Three months later, he was readmitted for evaluation of headaches, neck pain and numbness of the left arm. Skull x-rays, cervical spine films, brain scan, bone survey and bone marrow aspirates were normal; however, cerebrospinal fluid analysis showed atypical mononuclear cells. Blood hemograms showed a leukocytosis of 26,100 celle/mm.' During the ensuing week, both optic disc margins were reported as showing progressive blurring and at this time ophthalmic consultation was requested.

Vision was no light perception in each eye. The pupils were mid-dilated and did not react to light. The patient appeared to gaze straight ahead. Anterior segment examination was normal in each eye and there was no prop tosig. Indirect ophthalmoscopy revealed striking papilledema in both eyes (Figure 2). The optic discs were swollen to greater than six diopters with splinter hemorrhages, venous tortuousity and peripapillary retinal edema. Hemorrhages were apparent to the midequatorial zone, clinically resembling central retinal venous obstruction. Contact B-scan ultrason ography showed marked elevation of the optic disc without evidence of an orbital lesion.

Central nervous system irradiation was begun; however, the patient's hospital course was one of rapid deterioration and within two weeks the patient died. An autopsy was performed and showed metaetatic tumor spread with meningeal and peri vascular involvement of the brain and cortical atrophy. There was extensive infiltration of the cervical spinal cord and spinal nerve roots (Figure 3). Permission for ocular examination was refused; however, a section of optic nerve anterior to the chi asm was obtained for examination. In the sections reviewed, the tumor infiltrated the meningea! sheaths surrounding the entire optic nerve and invaded into the nerve tissue through the septal channels (Figure 4).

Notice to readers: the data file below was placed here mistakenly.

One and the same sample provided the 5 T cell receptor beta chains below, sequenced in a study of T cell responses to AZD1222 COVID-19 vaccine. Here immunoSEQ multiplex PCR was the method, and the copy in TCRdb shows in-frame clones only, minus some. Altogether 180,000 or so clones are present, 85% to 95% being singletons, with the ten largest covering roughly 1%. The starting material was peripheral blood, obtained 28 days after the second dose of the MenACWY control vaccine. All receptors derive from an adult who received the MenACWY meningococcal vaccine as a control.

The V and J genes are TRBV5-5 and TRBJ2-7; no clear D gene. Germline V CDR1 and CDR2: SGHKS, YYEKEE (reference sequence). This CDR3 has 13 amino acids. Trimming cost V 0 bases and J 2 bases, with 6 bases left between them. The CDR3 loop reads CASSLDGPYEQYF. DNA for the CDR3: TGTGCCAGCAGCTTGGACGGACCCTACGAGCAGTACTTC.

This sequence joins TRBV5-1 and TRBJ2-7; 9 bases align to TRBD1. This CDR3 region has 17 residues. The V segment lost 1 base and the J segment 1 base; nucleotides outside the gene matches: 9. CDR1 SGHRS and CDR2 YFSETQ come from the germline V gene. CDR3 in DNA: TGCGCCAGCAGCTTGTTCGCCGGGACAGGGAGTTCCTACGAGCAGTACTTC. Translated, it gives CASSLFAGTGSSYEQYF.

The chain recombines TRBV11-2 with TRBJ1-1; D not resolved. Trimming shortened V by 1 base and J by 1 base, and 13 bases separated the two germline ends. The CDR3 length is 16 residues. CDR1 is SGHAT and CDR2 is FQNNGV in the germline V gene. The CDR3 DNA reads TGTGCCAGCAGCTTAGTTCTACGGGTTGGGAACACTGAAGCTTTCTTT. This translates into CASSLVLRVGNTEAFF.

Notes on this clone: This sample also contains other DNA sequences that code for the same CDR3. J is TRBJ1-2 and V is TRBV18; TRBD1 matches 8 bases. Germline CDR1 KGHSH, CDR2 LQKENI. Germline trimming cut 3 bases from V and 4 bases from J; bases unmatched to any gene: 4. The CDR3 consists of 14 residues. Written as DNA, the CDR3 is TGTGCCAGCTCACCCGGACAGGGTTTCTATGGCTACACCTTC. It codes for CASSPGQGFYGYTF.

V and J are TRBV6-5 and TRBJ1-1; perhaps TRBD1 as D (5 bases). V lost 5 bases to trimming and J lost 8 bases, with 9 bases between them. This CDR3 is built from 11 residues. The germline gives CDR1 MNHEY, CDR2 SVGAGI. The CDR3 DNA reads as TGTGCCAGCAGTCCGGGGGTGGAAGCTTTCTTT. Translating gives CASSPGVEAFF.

FIGURE i; Intestinal tumor composed of smali, round cells with hyperchromic nuclei and nucleoli. (Hematoxylin-eosin XlOI.

FIGURE i; Intestinal tumor composed of smali, round cells with hyperchromic nuclei and nucleoli. (Hematoxylin-eosin XlOI.

FIG URE 2: Fundus photograph of the left optic disc showing marked papilledema. A similar appearance was noted in the right eye.

FIG URE 2: Fundus photograph of the left optic disc showing marked papilledema. A similar appearance was noted in the right eye.

FIGURE 3: Invasion of spinal cord nerve roots by tumor, iffematoxylin-easin X40).

FIGURE 3: Invasion of spinal cord nerve roots by tumor, iffematoxylin-easin X40).

FIGURE 4: Section of optic nerve with invasion into septal areas by tumor cells. (Hematoxylin-eosin KIGO).

FIGURE 4: Section of optic nerve with invasion into septal areas by tumor cells. (Hematoxylin-eosin KIGO).

Comments